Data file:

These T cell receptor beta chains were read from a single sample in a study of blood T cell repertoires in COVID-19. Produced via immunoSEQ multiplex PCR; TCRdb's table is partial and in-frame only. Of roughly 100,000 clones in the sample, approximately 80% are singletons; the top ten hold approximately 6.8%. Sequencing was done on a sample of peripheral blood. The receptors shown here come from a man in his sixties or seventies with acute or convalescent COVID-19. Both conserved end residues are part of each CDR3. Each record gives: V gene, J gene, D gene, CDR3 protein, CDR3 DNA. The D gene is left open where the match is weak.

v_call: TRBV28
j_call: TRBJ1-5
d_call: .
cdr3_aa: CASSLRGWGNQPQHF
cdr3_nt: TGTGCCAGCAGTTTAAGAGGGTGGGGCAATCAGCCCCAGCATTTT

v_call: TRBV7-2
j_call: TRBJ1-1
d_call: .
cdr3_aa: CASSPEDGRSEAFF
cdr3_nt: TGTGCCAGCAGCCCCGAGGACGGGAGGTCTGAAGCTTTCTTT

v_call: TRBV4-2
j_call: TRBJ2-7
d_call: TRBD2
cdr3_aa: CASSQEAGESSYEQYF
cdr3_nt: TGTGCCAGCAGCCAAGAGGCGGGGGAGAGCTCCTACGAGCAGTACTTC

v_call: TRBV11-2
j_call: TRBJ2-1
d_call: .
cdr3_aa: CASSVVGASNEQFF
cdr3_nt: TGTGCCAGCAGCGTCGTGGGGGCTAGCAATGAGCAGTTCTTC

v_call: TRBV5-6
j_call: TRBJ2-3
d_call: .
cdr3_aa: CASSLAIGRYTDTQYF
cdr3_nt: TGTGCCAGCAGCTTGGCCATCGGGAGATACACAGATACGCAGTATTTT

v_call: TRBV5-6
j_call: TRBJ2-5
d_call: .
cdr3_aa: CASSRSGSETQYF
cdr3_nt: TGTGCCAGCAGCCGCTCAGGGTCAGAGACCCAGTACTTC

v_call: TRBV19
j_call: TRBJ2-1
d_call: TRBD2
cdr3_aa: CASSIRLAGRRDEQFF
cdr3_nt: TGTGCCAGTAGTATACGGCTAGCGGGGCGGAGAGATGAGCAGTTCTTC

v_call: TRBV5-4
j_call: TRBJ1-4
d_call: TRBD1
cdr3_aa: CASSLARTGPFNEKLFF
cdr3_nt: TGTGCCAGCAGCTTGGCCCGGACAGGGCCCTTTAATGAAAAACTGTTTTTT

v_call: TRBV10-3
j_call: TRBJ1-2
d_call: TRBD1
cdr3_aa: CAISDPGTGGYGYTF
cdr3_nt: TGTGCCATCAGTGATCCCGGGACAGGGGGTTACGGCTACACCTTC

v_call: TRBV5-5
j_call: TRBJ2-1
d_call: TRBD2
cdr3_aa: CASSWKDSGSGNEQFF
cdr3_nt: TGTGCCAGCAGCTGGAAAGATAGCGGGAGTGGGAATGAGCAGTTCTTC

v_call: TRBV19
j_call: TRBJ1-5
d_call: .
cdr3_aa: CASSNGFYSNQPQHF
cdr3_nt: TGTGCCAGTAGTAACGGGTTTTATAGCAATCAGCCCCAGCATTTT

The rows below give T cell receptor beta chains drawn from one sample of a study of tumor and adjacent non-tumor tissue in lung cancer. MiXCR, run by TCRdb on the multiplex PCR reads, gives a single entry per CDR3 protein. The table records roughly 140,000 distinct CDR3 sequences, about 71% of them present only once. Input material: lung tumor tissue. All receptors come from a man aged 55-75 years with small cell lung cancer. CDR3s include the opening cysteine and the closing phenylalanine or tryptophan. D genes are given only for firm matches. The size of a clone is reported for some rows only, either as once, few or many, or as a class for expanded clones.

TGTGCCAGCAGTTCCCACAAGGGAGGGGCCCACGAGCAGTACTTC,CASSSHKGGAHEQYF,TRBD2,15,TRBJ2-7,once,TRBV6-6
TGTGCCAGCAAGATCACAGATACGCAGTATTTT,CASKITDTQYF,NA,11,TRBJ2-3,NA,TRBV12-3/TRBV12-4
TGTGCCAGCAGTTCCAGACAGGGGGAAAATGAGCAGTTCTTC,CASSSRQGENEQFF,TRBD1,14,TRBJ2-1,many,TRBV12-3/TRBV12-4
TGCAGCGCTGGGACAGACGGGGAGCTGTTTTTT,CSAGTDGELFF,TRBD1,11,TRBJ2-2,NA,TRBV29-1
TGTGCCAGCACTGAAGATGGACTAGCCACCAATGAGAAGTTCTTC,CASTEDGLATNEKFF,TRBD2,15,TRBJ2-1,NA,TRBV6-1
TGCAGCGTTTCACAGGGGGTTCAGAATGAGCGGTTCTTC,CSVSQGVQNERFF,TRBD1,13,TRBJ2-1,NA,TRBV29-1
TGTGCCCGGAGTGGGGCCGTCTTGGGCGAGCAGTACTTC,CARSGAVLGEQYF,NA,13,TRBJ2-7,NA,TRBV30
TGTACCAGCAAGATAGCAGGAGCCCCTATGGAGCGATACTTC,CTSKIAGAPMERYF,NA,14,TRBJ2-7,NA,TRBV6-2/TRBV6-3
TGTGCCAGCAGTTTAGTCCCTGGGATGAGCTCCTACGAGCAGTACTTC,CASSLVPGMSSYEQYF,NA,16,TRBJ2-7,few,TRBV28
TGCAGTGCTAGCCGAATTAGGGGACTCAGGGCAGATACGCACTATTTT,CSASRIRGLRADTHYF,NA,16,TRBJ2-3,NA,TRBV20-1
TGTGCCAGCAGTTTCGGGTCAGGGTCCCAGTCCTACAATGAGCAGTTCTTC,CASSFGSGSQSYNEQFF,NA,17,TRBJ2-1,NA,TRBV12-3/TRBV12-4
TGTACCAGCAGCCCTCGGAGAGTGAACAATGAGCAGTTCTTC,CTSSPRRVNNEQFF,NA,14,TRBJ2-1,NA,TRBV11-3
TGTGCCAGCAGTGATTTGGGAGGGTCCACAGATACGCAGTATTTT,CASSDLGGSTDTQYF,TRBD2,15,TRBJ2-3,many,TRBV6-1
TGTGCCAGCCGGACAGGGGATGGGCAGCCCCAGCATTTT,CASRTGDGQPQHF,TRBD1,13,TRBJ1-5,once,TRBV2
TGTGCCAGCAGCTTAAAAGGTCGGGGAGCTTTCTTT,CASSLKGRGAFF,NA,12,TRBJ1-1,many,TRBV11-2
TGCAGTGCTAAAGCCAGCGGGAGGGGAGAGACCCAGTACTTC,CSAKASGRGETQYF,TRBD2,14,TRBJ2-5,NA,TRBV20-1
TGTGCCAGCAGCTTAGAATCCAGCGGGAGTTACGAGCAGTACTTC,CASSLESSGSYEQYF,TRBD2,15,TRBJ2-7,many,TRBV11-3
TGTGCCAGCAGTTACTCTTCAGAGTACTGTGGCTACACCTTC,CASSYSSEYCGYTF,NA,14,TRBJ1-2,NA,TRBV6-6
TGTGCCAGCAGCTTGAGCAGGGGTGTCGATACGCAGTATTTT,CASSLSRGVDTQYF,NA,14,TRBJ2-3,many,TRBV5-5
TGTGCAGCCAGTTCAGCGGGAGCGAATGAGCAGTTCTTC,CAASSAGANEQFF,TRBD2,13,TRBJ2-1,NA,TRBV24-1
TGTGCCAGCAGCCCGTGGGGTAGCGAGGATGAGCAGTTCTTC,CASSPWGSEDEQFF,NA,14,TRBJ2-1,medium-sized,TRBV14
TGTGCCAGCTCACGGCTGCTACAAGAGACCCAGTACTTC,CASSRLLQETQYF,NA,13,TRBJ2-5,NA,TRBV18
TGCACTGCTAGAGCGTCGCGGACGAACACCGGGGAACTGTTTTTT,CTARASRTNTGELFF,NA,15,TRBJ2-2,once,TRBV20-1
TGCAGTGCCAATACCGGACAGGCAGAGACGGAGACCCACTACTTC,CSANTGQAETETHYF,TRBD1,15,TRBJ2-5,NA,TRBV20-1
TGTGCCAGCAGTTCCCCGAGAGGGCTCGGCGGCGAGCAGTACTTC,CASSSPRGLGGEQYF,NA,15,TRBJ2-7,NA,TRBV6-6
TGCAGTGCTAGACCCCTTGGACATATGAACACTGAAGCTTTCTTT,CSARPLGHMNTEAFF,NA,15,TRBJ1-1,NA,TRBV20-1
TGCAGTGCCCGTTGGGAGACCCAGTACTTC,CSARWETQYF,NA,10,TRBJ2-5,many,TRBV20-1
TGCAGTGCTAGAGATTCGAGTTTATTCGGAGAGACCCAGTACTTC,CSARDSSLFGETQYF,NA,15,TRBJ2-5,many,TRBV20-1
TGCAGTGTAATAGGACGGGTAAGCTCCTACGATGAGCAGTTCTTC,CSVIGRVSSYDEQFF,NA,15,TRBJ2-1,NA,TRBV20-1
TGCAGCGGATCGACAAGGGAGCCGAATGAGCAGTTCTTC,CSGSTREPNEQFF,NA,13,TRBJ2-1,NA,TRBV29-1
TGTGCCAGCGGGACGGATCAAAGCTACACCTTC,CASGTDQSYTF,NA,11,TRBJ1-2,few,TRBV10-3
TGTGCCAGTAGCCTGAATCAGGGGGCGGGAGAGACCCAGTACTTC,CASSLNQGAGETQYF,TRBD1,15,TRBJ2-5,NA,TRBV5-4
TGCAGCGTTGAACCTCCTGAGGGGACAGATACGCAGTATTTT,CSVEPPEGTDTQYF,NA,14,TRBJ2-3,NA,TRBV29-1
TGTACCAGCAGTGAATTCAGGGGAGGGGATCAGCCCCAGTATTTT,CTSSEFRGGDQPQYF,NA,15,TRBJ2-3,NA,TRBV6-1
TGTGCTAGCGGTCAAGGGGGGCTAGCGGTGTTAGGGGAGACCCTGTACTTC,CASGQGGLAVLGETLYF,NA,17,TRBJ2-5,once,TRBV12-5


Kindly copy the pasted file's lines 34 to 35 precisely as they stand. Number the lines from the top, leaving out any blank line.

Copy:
d_call: TRBD2
cdr3_aa: CASSIRLAGRRDEQFF